UPDATE 2-U.S. urges Argentina to find solution with holdout investors

Thu Jul 3, 2014 8:36pm EDT

(Adds statement from U.S. court mediator)

By Krista Hughes

WASHINGTON, July 3 (Reuters) - The United States on Thursday urged Argentina to negotiate a solution with holdout investors after a string of U.S. court decisions that have pushed the country to the brink of default.

Argentina has until the end of July to settle with creditors who refused to accept the terms of past bond restructurings.

If it fails, the country risks tumbling into its second sovereign debt default in 12 years as it grapples with recession, one of the world's highest inflation rates and dwindling foreign reserves.

Roberta Jacobson, U.S. assistant secretary of state for western hemisphere affairs, said it was in Argentina's interest to normalize relations with all creditors and in the interests of the country and the international community that Argentina fully participate in the international financial system.

"Both sides of this dispute have said at different times they would be willing to negotiate, which we believe offers the parties the best path to a resolution," she said at a meeting of the Organization of American States (OAS).

"We are hopeful that Argentina will find a solution to this matter that resolves its issues with the bondholders and allows it to return to inclusive growth."

Argentina's failure to pay about $100 billion of debt in 2001-2002 devastated the economy, crashed the currency, thrust millions of middle-class Argentines into poverty and has shut Latin America's No. 3 economy out of global markets.

Argentine Foreign Minister Hector Timerman said the country was ready to negotiate with the holdouts, led by hedge funds that specialize in buying deeply discounted or distressed debt and negotiating profitable settlements, but on fair terms.

"We are not going to accept extortion and we are not going to accept measures that go against the Argentine people," he said.

OAS member states passed a declaration backing Argentina, but Jacobson said the United States could not support it as the matter was before the courts.

Holdouts led by Elliott Management's NML Capital and Aurelius Capital Management rejected terms offered in restructurings in 2005 and 2010. These were accepted by more than 90 percent of investors who received less than one-third the original value of their bonds.

The holdouts want the full value, or $1.33 billion plus interest, although they say they are willing to negotiate.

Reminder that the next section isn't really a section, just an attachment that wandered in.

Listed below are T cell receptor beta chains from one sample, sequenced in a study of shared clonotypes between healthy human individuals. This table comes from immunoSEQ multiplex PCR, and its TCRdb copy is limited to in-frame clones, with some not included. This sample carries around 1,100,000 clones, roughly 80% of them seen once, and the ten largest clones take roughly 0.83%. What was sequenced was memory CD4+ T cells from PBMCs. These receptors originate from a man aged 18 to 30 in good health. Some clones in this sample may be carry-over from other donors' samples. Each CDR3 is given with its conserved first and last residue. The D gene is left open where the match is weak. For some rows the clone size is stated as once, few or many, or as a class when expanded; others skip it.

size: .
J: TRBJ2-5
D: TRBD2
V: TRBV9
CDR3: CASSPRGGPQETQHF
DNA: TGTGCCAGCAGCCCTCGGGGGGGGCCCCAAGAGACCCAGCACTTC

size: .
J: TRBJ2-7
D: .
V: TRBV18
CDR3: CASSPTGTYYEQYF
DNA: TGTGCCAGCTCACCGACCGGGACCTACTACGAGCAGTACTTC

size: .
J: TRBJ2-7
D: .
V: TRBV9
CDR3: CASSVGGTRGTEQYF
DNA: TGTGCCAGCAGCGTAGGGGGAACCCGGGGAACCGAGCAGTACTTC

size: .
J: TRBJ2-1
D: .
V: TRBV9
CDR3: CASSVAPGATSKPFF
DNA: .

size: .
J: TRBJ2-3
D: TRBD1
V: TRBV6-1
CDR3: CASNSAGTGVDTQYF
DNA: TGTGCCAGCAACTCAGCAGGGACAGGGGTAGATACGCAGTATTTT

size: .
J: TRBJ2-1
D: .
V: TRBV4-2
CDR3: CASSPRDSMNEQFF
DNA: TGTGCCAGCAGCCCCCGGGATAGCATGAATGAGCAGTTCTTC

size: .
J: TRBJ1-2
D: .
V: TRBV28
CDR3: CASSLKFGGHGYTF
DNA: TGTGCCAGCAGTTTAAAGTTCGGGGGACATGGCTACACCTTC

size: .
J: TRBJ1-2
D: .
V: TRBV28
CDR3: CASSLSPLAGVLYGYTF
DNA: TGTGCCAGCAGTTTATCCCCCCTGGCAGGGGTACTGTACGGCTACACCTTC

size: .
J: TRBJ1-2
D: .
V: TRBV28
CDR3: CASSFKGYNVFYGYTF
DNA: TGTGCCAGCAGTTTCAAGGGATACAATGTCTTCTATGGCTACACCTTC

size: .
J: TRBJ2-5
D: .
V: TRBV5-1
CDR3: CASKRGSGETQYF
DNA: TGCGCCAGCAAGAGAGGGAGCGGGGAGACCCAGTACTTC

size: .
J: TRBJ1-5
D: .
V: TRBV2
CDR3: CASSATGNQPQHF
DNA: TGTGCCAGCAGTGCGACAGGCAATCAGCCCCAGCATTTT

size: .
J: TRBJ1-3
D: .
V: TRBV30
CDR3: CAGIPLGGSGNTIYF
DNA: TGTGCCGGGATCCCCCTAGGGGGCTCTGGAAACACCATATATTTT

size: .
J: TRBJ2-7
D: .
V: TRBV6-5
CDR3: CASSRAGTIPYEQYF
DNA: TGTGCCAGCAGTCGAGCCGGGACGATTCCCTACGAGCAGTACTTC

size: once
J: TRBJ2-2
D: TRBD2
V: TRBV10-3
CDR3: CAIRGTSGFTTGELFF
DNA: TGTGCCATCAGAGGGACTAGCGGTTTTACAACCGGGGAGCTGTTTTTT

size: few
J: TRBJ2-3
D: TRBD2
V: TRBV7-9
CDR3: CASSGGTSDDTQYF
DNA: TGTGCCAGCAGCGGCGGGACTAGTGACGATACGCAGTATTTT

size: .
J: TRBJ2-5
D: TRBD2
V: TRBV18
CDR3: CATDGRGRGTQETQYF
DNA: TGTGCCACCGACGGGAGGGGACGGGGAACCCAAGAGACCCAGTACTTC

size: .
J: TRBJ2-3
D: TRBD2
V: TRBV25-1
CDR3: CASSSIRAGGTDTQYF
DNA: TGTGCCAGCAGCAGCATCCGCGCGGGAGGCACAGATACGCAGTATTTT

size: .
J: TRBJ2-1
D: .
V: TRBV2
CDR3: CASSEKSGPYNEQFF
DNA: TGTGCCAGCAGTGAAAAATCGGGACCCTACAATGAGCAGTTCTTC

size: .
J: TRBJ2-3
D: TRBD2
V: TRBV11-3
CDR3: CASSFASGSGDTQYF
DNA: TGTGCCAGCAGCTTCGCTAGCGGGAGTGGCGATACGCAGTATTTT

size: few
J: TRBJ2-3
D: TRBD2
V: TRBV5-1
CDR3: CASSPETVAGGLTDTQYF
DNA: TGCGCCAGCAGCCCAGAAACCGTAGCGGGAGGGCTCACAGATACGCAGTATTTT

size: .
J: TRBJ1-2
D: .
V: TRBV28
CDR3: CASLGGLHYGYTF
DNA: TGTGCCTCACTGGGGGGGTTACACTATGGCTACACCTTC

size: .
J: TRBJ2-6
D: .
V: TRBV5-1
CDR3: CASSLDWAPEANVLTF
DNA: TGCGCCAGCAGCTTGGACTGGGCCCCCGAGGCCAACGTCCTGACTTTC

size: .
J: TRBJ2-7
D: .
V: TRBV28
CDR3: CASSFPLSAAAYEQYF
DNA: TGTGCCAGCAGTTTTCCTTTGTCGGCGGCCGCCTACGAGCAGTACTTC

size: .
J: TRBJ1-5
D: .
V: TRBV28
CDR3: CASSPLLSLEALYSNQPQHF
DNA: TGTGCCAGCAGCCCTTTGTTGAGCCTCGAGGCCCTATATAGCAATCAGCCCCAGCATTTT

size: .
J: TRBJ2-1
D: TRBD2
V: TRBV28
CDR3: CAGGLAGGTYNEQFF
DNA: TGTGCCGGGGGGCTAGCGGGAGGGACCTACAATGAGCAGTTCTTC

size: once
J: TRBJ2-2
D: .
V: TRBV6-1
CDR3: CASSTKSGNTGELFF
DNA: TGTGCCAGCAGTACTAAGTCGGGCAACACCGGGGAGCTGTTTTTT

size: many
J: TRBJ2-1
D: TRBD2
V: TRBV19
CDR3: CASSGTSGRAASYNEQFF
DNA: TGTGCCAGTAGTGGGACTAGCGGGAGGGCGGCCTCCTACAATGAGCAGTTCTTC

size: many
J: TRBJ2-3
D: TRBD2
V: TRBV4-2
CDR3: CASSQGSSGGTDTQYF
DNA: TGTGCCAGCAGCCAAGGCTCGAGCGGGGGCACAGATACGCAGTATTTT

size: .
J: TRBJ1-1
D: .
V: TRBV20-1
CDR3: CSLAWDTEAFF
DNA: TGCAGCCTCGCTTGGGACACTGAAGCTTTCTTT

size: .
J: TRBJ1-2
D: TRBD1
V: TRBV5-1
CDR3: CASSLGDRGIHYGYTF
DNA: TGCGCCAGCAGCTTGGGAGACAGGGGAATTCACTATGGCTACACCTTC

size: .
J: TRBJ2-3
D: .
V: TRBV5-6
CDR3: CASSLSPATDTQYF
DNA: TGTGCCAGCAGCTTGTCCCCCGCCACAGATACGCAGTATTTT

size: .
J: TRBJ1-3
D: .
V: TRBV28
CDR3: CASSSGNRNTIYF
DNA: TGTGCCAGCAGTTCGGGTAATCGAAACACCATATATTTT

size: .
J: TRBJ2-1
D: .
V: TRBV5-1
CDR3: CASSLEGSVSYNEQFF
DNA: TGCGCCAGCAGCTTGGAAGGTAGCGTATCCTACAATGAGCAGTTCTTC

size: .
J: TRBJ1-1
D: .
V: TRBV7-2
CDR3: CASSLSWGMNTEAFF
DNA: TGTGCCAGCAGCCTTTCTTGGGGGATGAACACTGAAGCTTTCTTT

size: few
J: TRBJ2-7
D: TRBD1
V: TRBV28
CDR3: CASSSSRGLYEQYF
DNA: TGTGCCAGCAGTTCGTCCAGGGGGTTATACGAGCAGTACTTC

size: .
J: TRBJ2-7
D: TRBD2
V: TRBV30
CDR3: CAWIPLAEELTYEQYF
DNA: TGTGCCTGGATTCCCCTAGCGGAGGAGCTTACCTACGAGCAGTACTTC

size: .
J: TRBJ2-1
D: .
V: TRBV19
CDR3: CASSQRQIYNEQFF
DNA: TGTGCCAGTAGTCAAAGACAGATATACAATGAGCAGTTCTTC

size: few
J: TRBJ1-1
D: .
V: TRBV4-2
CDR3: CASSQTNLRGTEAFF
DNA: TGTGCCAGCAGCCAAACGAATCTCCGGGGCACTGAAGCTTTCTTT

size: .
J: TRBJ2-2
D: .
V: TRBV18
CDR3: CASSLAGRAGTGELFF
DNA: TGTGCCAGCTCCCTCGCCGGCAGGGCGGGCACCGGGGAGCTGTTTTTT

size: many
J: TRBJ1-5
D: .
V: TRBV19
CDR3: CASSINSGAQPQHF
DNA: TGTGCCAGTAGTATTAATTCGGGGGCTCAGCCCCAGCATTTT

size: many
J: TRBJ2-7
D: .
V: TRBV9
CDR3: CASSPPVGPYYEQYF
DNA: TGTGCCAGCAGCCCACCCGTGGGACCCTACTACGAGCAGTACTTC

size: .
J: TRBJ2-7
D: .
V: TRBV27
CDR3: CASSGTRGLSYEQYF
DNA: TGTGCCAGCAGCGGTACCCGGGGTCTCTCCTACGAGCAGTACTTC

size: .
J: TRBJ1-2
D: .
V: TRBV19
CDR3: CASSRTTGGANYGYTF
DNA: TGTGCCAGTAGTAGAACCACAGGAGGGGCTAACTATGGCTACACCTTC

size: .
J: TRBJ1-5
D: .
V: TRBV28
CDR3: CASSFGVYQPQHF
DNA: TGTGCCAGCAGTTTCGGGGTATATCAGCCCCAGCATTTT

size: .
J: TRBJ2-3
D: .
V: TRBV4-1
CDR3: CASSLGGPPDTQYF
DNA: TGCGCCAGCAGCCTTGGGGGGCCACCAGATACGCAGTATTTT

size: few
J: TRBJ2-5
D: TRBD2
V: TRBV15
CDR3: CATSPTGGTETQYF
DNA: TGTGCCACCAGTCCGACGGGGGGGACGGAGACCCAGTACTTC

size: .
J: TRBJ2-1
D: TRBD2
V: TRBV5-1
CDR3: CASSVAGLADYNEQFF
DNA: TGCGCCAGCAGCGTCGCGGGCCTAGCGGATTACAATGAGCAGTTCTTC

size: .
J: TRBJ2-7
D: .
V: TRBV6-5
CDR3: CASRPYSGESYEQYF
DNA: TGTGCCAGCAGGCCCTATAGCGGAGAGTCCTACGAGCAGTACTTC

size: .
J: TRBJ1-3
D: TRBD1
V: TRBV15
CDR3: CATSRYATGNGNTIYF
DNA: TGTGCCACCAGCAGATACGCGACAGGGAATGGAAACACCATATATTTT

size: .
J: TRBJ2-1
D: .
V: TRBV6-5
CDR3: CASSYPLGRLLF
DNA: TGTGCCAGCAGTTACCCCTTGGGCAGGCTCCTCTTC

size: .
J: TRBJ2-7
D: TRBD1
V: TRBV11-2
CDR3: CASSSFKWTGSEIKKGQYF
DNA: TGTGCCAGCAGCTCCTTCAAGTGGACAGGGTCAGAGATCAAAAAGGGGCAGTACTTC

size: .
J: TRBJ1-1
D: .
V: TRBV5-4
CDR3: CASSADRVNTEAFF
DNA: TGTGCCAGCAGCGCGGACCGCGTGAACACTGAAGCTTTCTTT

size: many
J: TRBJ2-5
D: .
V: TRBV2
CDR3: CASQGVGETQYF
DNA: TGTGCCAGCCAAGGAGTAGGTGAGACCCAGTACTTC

Argentina is sending a team to New York on July 7 to meet with court-appointed mediator Daniel Pollack.

Economy Minister Axel Kicillof told a news conference the composition of the team had not been decided and there was no date set for meeting the holdouts.

Pollack had issued a statement earlier on Thursday saying Argentina's lawyers had confirmed the delegation would include government officials such as the secretary of finances. It is not clear how much authority such officials, ranked below Kicillof, will have to negotiate.

Jay Newman, senior portfolio manager at Elliott Management, said in a statement it was time Argentina sat down with creditors and negotiated the resolution of its debt. (Reporting by Krista Hughes; Additional reporting by Sarah Marsh and Nicolas Misculin in Buenos Aires; Editing by Leslie Adler and Lisa Shumaker)

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Comments (3)
GermanHoldout wrote:
An agreement with the Holdouts would be a win-win situation for everybody!

For Argentina, for the Holdouts and also for the exchange bondholders, whose bonds rates would also be considerably increased.

Already now, with the expectations for an agreement, as we see, borrowing costs are lowering considerable.

An completed final agreement with the Holdouts would improve Argentina’s ratings, initiate a firework of investments and enable also cheaper credits for argentine companies.

Also seizure risks and a technical Default would be immediately averted. Argentina could immediately return to the capital market and thus Argentina could refinance the payments to the holdouts, without using reserves.

Jul 03, 2014 10:15pm EDT  --  Report as abuse
emassot wrote:
“Jay Newman…said…it was time Argentina sat down with creditors and negotiated the resolution of its debt.”
Mr. Newman’s statement is highly hypocritical and is done for public relation purposes.
Argentina has been negotiating from day 1. How else it would have reached agreements with 92 of its creditors? It was the vulture funds who never came to the table because their strategy was to get 100 per cent of the value of bonds they had purchased for pennies on the dollar. Using that strategy, they successfully sued countries such as Peru and Congo-Brazzaville, sucking millions from those impoverished countries. If the courts stopped working as collection agencies for these predatory financiers, then they would have no other option and negotiate as the 92 per cent did.

Jul 04, 2014 3:35am EDT  --  Report as abuse
GermanHoldout wrote:
@emassot

You believe yourself not what you write there ….

Jul 04, 2014 12:05pm EDT  --  Report as abuse
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